1. Open the terminal by pressing Ctrl + Alt + T
  2. Use the SSH command for remote servers
  3. Type the “ps aux” command
  4. Identify the specific PID or process ID you need
  5. Copy the PID
  6. Press Ctrl + C to exit and go ahead to kill the process 

When you open the System Monitor, You can find four Windows tabs containing much useful information. These tabs are as follows:

  • System

In this tab, you can find general information about the current workstation.

  • Process

By choosing the process tab, you can see real-time information about the programs that currently are running on your system, such as status, virtual memory being used, shared memory, CPU time, as well as how the process is being executed. There are a few things available to you in this section, and you can adjust them based on your preferences. Access our comprehensive Linux process list resource for efficient system administration.

  • Resources

In the resources tab, you can see the list of resources currently being used by the system in real time. 

Also, there is information about what user is currently running the process, how much CPU or memory usage you have been used up by a process, as well as the current priority of the process.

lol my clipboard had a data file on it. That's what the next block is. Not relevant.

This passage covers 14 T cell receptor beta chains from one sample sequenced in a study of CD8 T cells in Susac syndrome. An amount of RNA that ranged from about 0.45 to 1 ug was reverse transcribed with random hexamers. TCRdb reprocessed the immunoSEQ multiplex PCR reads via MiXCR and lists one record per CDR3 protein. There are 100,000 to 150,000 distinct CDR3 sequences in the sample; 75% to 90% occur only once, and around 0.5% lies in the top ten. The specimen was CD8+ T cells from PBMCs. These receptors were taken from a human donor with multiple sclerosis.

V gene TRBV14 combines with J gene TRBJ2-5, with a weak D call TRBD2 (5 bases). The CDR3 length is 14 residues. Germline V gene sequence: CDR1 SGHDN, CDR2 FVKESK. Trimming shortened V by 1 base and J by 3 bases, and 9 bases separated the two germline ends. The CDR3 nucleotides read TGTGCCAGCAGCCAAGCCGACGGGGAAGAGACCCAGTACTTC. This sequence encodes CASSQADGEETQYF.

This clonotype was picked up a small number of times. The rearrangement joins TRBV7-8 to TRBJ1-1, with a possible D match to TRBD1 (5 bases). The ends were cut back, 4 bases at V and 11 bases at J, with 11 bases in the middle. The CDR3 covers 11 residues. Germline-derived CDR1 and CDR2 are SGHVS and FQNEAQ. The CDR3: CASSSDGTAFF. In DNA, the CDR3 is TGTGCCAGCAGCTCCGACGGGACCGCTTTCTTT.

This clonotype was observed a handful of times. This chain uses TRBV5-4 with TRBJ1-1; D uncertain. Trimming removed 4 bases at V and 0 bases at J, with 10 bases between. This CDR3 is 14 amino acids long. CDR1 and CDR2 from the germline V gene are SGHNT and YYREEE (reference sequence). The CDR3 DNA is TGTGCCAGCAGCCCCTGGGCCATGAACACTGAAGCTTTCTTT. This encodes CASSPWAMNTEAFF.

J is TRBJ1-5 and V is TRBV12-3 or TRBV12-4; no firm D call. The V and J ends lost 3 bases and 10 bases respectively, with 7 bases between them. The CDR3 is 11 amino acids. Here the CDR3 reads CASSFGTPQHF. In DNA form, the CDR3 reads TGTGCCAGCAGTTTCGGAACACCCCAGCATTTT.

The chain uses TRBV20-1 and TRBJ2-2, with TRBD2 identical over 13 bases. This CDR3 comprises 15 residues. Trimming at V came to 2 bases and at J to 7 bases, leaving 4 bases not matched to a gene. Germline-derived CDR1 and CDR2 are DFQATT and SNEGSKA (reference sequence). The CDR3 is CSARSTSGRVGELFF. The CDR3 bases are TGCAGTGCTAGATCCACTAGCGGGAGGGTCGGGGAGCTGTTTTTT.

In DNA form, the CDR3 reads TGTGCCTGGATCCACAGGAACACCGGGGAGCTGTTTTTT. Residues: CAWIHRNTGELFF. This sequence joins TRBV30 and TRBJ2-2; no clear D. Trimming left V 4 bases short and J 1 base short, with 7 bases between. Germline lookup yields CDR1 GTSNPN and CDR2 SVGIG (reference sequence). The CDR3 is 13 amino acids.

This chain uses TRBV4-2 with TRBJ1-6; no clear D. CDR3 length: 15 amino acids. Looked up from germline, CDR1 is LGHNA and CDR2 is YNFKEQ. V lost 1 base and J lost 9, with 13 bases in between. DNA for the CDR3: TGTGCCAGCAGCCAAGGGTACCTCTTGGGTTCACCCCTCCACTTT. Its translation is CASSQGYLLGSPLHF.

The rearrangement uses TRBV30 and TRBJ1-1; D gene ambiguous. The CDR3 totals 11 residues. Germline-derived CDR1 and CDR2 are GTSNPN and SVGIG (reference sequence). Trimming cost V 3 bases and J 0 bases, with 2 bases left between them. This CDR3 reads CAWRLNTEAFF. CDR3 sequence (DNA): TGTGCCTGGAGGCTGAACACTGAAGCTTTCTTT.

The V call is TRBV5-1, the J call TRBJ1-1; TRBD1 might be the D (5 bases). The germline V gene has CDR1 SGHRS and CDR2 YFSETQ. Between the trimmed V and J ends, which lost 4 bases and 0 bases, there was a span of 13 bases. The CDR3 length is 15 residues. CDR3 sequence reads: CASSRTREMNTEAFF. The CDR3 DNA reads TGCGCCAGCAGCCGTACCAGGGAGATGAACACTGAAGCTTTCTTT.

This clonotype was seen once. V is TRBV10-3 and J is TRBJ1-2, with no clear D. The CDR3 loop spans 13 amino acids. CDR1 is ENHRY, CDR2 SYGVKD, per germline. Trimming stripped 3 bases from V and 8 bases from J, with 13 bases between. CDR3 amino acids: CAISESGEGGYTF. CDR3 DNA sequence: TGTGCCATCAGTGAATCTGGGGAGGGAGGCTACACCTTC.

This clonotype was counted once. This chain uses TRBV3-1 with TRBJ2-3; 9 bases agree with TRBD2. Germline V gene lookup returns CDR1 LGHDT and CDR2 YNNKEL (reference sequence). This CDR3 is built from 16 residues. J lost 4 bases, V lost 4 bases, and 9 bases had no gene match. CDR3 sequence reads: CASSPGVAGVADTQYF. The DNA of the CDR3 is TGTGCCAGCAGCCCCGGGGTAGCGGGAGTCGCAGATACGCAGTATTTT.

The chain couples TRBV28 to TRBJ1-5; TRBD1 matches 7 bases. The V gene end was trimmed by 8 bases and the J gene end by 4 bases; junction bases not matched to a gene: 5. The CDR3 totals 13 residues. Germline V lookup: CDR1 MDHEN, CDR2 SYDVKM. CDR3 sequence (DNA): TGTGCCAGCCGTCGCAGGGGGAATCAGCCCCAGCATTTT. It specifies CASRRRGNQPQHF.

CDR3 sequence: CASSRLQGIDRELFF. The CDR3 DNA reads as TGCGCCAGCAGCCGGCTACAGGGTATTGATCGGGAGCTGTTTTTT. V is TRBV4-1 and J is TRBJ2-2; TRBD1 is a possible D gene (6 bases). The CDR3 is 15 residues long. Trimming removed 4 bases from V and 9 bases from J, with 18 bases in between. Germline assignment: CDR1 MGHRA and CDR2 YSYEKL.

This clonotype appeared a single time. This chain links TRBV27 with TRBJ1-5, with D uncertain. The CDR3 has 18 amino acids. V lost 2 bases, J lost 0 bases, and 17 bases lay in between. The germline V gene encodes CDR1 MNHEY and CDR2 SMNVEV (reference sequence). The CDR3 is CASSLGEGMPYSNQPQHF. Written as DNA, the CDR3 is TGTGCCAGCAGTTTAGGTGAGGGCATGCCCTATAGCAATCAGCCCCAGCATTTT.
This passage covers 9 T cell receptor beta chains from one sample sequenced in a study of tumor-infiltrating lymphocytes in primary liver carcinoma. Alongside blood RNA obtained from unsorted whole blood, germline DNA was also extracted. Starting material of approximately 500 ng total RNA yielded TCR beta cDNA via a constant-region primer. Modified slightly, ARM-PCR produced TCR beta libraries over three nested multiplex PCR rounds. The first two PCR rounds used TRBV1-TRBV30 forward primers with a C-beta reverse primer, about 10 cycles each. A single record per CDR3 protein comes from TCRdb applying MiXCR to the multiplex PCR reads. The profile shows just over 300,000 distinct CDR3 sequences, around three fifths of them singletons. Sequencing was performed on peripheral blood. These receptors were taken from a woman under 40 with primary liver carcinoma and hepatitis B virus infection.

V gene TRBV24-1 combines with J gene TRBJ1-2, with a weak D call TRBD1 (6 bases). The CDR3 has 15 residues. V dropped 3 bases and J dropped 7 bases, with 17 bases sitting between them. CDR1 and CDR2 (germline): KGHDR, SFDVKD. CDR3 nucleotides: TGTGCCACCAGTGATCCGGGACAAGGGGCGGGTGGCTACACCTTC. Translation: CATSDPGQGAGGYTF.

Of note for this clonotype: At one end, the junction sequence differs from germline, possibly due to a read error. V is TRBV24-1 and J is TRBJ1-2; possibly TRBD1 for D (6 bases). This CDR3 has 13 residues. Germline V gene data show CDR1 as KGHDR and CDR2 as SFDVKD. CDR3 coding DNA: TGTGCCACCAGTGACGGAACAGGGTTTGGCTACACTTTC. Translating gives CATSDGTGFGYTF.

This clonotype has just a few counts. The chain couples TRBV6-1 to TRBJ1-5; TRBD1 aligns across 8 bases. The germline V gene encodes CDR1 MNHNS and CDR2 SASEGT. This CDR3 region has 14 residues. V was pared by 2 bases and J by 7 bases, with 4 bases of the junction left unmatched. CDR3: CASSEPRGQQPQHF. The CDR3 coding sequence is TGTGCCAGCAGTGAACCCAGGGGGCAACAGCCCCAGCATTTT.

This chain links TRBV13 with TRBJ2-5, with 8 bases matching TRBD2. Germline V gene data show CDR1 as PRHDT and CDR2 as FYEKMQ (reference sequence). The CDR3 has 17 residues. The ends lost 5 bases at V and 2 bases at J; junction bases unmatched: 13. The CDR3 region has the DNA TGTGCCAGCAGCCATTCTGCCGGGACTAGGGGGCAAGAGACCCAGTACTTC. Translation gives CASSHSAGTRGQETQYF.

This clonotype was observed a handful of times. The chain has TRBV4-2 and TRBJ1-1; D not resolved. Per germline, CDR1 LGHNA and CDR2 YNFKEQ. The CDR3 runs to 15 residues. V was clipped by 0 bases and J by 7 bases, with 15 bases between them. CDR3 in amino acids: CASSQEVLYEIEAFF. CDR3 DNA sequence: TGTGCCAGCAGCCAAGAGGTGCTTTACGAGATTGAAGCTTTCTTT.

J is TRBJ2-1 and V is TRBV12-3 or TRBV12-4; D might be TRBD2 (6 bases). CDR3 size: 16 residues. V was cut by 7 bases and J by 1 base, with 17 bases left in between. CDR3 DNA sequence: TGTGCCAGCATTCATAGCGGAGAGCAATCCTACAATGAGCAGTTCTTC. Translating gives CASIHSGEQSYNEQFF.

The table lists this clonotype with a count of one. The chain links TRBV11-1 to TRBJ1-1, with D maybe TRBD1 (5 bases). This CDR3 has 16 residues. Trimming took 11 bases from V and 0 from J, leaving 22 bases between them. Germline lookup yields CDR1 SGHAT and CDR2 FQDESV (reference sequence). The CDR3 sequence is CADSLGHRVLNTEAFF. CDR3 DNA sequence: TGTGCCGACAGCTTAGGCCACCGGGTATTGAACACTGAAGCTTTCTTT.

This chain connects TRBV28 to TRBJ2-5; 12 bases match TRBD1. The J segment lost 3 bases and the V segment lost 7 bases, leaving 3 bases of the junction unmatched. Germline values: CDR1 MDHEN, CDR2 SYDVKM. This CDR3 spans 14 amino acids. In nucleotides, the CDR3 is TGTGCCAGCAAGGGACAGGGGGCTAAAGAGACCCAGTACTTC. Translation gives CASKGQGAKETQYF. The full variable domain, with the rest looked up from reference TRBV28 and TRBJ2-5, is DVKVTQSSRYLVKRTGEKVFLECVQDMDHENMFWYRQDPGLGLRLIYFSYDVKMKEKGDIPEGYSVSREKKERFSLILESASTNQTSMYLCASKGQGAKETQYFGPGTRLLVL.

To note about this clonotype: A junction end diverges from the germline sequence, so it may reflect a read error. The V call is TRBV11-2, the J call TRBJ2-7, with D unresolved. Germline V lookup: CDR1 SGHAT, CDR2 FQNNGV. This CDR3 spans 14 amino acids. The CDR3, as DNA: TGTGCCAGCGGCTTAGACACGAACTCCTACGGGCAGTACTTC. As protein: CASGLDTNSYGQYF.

The columns here are not everything available to you. You can add more columns by clicking one of the three bars on the top right-hand side of your monitor and going down to the “Preferences” option. 

  • File Systems

Finally, in the file systems tab, you can see the storage used by the various file systems and information about the system's hard drives.

This article discussed both methods that help you kill a process on Ubuntu. Also, we explained the way you can find the considered PID and many more. We hope you learned all the required measures to stop a running program on your system. Let us know if you have any questions or suggestions in the comment section below! Good luck!  

Susith Nonis

Susith Nonis

I'm fascinated by the IT world and how the 1's and 0's work. While I venture into the world of Technology, I try to share what I know in the simplest way with you. Not a fan of coffee, a travel addict, and a self-accredited 'master chef'.